Background: Acute flow-induced arterial dilation is mediated by nitric oxide (NO). The role of NO in chronic flow-induced adaptive enlargement is unknown. We assessed the role of NO in arterial adaptation to increased blood flow (BF).
Methods: Iliac artery BF was increased in adult male rats by creating a left femoral arteriovenous fistula. Left iliac BF and diameter were measured, and wall shear stress was calculated. The effect of the NO synthase inhibitor N omega-nitro-L-arginine-methyl ester (L-NAME) was studied in arteriovenous fistula rats divided into three groups (group 1, vehicle, group 2, 0.5 mg/ml; group 3, 2 mg/ml) in drinking water. Arterial diameter, blood pressure, and medial cell density were assessed after 21 days. Left iliac cyclic guanosine monophosphate content was measured in an additional group of animals.
Results: BF and wall shear stress in the left iliac artery increased fourfold immediately after arteriovenous fistula. Arterial enlargement was evident after 7 days, and wall shear stress normalized after 42 days. Flow-induced arterial enlargement was inhibited by both low- and high-dose L-NAME compared with control (analysis of variance p < 0.05). Blood pressure was elevated only in animals treated with high-dose L-NAME. Left iliac cyclic guanosine monophosphate content was lower in rats treated with L-NAME than in the control group (p < 0.05).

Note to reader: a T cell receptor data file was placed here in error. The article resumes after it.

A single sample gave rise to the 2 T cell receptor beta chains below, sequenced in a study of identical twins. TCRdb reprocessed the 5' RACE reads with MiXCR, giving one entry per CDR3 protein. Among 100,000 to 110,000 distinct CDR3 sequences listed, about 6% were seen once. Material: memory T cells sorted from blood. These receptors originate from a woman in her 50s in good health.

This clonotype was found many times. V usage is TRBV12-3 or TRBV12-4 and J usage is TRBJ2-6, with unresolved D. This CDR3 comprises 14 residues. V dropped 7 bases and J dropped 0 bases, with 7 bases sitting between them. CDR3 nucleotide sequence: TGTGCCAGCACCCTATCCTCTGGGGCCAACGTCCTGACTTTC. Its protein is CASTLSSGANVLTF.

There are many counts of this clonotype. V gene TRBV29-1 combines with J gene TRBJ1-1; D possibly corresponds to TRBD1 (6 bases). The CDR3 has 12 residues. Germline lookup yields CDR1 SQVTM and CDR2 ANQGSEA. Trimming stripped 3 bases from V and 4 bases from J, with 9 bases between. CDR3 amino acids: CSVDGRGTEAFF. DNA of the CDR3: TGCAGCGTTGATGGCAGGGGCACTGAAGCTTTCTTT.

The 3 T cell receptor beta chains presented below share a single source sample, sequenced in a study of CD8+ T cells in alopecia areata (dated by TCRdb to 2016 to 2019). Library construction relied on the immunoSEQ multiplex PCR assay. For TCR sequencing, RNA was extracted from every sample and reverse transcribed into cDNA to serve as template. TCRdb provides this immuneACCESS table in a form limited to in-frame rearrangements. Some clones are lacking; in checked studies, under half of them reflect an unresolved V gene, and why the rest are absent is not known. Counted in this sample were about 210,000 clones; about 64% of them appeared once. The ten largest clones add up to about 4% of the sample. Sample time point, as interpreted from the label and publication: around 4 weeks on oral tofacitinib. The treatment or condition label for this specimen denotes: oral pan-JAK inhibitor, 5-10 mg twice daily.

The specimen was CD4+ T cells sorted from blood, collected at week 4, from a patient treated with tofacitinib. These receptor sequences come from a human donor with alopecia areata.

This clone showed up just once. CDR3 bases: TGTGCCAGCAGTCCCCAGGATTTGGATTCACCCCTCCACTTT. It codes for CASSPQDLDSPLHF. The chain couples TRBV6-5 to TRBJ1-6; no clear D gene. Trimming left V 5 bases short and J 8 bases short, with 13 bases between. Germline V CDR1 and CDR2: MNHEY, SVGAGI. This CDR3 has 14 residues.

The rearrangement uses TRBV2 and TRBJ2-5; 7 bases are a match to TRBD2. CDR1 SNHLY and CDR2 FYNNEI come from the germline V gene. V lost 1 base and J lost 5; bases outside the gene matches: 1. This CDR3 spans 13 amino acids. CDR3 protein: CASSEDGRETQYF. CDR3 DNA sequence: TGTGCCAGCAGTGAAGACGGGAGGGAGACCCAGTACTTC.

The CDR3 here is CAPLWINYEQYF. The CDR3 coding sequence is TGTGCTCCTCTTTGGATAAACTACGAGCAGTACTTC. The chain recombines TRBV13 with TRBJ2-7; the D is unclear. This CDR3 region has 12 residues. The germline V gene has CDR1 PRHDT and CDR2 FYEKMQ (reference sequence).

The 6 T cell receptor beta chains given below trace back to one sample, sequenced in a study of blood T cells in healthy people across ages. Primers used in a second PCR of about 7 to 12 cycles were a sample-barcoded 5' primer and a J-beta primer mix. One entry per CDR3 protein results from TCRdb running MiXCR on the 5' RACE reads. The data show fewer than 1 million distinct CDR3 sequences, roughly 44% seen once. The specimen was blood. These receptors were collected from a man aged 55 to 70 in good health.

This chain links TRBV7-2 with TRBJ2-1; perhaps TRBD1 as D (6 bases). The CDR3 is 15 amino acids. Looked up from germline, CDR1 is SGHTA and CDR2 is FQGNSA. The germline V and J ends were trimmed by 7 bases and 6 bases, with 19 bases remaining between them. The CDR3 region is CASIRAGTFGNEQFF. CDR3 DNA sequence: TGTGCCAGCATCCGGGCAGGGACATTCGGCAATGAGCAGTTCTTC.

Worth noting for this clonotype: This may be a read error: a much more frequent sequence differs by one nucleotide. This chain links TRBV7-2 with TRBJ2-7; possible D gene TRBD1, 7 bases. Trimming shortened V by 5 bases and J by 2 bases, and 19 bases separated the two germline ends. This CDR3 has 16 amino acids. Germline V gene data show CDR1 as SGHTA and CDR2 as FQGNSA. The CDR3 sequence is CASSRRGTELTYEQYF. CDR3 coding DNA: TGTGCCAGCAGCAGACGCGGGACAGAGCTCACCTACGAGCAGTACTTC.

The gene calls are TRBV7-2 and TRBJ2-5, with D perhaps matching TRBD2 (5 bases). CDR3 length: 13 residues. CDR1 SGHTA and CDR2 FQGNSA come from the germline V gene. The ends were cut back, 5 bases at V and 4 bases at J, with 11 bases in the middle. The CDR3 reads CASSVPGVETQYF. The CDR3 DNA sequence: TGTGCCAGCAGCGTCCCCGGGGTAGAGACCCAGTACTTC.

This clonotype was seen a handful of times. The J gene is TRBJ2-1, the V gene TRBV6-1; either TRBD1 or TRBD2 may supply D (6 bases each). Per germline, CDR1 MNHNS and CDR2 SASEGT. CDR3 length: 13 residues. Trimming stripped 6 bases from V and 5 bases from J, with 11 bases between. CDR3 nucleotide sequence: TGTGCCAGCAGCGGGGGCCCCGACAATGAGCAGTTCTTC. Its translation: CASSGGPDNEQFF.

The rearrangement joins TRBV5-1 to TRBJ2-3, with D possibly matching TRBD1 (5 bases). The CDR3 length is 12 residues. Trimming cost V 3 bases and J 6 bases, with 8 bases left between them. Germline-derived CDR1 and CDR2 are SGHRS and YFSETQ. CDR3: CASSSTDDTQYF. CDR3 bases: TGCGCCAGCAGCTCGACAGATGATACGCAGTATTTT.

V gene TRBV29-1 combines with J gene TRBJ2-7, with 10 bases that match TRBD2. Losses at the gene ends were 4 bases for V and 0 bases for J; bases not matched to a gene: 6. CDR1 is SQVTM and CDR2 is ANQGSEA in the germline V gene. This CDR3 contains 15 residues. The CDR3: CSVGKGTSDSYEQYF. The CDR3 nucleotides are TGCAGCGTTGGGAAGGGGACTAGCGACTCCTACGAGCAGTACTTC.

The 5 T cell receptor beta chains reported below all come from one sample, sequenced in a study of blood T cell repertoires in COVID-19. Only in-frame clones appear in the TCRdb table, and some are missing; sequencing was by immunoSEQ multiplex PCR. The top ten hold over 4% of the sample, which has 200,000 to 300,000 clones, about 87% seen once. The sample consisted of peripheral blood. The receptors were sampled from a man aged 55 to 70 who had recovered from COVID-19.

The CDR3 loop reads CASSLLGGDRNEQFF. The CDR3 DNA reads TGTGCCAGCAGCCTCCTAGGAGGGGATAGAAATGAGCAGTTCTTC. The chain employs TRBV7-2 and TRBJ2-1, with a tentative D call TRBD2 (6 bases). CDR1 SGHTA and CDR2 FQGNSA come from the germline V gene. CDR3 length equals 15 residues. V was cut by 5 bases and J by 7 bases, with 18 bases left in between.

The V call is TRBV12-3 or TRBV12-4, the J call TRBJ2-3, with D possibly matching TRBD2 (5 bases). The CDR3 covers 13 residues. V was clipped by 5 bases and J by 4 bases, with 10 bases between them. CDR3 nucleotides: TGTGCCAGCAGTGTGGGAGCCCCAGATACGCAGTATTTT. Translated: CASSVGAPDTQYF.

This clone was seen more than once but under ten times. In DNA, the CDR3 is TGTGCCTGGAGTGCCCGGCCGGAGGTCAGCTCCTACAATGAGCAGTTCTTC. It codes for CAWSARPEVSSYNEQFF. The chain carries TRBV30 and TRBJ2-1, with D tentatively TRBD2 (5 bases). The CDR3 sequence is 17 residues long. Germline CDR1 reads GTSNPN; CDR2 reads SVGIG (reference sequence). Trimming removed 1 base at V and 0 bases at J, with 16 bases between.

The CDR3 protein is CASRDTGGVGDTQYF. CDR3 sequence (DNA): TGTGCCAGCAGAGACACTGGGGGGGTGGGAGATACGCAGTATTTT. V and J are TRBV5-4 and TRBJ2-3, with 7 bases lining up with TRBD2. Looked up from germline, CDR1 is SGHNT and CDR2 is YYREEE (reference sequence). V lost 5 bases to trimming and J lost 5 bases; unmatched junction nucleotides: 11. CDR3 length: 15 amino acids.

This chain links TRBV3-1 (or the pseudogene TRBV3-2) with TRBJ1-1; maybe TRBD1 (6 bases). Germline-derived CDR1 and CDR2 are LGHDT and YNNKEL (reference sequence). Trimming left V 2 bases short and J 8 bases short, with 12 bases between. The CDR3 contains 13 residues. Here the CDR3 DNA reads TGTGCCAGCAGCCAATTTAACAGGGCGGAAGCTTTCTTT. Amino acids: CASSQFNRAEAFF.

Conclusions: NO suppression by L-NAME inhibits flow-induced iliac artery enlargement in rats. This finding suggests that NO plays a role in flow-induced arterial remodeling.